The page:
GSA Web site to host agency competitions

Challenge.gov currently available only to federal employees

The General Services Administration has launched Challenge.gov, a Web site dedicated to hosting federal agency competitions to showcase innovation.

Challenge.gov currently is available to federal employees only at no charge. Starting in September, it will be open to the public, according to GSA.

“Challenge.gov is a new platform that allows federal agencies to post challenges, and at the same time, allows the public to find federal challenges,” GSA statement said. “It's now open to federal agencies to create challenges or showcase challenges from other platforms.”


Related stories

GSA offers governmentwide platform for idea competitions

VA offers $80M in industry innovation contest


Federal agencies are currently using Challenge.gov to hold internal competitions for innovative ideas. Later this year, the public will be allowed to show support for the government challenges; discuss and post solutions related to the challenges; share challenge information via e-mail and social media; and sort the challenges by schedule, prize, popularity, topic and agency, GSA said.

GSA in April issued a request for information for a no-cost government software platform. Eight organizations responded, and GSA selected ChallengePost Inc., of New York City.

 

About the Author

Alice Lipowicz is a staff writer covering government 2.0, homeland security and other IT policies for Federal Computer Week.

The Fed 100

Save the date for 28th annual Federal 100 Awards Gala.

Featured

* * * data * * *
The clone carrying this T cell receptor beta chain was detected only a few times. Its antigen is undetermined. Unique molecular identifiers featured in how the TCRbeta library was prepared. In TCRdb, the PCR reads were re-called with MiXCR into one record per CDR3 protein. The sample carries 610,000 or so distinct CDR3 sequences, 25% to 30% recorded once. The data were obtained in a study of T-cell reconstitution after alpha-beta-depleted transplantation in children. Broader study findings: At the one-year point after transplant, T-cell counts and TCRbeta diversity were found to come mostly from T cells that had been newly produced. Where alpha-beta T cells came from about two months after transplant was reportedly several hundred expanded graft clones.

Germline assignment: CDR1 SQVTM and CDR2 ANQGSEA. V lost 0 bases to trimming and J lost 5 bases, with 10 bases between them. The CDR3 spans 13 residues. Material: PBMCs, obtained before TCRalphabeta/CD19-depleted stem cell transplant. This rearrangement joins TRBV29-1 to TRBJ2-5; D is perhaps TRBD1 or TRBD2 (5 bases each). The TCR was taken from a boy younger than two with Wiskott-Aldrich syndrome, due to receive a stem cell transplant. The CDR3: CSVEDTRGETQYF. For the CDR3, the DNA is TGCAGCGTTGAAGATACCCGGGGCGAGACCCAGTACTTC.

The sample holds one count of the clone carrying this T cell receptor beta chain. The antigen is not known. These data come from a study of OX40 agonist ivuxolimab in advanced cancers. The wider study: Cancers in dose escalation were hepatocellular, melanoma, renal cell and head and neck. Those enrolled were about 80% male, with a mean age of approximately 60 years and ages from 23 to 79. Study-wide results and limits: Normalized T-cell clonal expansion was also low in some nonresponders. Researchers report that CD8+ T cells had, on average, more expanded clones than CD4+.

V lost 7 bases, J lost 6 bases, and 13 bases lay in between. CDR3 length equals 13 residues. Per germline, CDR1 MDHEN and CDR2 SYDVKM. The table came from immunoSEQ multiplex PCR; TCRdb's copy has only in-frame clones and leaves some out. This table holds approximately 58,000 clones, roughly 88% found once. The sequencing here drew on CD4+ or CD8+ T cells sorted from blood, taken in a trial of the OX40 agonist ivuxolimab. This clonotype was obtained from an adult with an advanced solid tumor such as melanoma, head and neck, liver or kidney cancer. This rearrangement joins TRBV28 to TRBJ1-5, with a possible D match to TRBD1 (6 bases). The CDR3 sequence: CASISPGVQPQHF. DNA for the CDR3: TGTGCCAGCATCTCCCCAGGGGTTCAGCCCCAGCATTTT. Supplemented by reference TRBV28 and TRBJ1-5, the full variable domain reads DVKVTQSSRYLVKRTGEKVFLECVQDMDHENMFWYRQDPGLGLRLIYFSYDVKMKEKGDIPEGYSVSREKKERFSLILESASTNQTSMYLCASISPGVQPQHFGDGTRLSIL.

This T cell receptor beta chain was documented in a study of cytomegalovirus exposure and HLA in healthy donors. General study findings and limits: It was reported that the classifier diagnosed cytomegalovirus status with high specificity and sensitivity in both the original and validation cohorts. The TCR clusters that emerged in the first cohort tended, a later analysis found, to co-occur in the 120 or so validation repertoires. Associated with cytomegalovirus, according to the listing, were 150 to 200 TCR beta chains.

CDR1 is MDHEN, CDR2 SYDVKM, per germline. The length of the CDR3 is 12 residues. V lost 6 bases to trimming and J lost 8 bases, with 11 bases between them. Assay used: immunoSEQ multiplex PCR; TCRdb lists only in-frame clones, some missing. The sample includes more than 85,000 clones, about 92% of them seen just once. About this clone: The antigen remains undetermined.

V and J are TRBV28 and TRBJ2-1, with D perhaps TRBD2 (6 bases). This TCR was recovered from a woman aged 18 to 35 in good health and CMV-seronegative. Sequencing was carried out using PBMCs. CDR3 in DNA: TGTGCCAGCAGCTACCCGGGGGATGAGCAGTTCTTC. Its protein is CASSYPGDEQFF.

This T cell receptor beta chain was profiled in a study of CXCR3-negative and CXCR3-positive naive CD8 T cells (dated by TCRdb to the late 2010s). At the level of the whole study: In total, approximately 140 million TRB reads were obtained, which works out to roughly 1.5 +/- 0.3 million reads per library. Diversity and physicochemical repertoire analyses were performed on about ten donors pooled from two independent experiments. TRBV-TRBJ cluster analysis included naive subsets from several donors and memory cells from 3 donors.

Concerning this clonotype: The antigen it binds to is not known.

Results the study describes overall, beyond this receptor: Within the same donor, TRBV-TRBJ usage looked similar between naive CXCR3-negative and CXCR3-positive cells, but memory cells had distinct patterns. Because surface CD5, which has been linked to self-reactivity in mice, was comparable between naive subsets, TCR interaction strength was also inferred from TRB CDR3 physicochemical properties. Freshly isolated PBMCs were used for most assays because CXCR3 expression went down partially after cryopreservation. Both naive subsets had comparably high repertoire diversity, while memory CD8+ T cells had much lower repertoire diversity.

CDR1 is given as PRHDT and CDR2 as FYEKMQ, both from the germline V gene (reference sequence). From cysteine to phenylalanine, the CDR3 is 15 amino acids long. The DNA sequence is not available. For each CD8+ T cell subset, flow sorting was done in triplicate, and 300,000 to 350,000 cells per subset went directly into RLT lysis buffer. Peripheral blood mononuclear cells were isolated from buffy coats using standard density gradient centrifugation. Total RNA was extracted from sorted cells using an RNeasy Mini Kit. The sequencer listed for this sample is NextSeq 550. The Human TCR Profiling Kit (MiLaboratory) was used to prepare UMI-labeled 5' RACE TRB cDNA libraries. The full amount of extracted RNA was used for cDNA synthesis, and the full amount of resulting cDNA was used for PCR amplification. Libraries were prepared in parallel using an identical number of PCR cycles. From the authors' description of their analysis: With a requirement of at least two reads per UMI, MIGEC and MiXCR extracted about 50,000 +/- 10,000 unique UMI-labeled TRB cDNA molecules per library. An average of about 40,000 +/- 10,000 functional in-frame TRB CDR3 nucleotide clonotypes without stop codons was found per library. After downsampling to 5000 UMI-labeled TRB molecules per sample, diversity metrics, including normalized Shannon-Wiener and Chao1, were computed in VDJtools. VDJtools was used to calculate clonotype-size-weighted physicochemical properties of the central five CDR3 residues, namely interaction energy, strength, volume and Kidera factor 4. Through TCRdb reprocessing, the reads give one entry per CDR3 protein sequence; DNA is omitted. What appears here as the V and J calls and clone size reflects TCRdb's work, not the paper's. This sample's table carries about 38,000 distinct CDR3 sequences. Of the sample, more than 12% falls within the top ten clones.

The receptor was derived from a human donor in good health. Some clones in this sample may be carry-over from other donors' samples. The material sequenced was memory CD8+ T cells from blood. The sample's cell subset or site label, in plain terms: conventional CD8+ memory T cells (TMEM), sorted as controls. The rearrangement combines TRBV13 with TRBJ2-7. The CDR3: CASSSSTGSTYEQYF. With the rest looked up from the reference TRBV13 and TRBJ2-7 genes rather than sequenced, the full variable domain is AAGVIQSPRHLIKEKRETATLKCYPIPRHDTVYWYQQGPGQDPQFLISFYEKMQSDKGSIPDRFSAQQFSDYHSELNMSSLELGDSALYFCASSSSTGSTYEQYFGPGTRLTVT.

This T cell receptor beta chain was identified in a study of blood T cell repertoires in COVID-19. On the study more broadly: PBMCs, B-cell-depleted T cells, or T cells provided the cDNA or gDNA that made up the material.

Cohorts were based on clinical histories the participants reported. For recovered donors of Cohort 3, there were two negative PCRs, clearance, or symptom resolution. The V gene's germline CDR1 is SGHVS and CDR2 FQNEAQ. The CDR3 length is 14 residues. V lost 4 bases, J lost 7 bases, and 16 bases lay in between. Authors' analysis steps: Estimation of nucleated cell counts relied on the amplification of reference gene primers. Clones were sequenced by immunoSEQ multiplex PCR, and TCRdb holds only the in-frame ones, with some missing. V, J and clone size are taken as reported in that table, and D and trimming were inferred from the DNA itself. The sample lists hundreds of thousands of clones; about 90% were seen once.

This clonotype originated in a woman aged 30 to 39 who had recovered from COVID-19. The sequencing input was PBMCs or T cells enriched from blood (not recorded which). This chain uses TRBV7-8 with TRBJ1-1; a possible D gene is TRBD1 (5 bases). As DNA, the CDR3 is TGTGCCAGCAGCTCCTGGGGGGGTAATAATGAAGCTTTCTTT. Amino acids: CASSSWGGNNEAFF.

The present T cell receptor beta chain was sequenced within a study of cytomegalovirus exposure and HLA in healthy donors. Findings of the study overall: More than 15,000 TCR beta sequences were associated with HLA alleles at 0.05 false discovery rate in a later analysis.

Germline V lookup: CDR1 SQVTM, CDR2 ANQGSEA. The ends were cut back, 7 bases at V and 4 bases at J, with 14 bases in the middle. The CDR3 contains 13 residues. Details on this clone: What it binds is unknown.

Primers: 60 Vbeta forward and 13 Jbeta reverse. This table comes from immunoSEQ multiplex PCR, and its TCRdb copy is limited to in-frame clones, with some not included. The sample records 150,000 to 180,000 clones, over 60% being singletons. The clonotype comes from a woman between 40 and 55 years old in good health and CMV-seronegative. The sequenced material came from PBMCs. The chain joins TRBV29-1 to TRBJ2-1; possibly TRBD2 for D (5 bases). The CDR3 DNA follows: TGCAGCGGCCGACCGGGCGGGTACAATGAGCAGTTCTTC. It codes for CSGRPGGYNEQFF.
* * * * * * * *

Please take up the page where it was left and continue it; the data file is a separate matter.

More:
• computer network

    How Einstein changes the way government does business

    The Department of Commerce is revising its confidentiality agreement for statistical data survey respondents to reflect the fact that the Department of Homeland Security could see some of that data if it is captured by the Einstein system.

  • Defense Secretary Jim Mattis. Army photo by Monica King. Jan. 26, 2017.

    Mattis mulls consolidation in IT, cyber

    In a Feb. 17 memo, Defense Secretary Jim Mattis told senior leadership to establish teams to look for duplication across the armed services in business operations, including in IT and cybersecurity.

  • Image from Shutterstock.com

    DHS vague on rules for election aid, say states

    State election officials had more questions than answers after a Department of Homeland Security presentation on the designation of election systems as critical U.S. infrastructure.

  • Org Chart Stock Art - Shutterstock

    How the hiring freeze targets millennials

    The government desperately needs younger talent to replace an aging workforce, and experts say that a freeze on hiring doesn't help.

  • Shutterstock image: healthcare digital interface.

    VA moves ahead with homegrown scheduling IT

    The Department of Veterans Affairs will test an internally developed scheduling module at primary care sites nationwide to see if it's ready to service the entire agency.

  • Shutterstock images (honglouwawa & 0beron): Bitcoin image overlay replaced with a dollar sign on a hardware circuit.

    MGT Act poised for a comeback

    After missing in the last Congress, drafters of a bill to encourage cloud adoption are looking for a new plan.

Reader comments

Tue, Aug 17, 2010 Jaime Gracia Washington, DC

Perhaps this project can be used as a pilot to help integrate some of the functionality of collaboration and increased communications tools into FBO (fedbizopps.gov).

Please post your comments here. Comments are moderated, so they may not appear immediately after submitting. We will not post comments that we consider abusive or off-topic.

Please type the letters/numbers you see above

More from 1105 Public Sector Media Group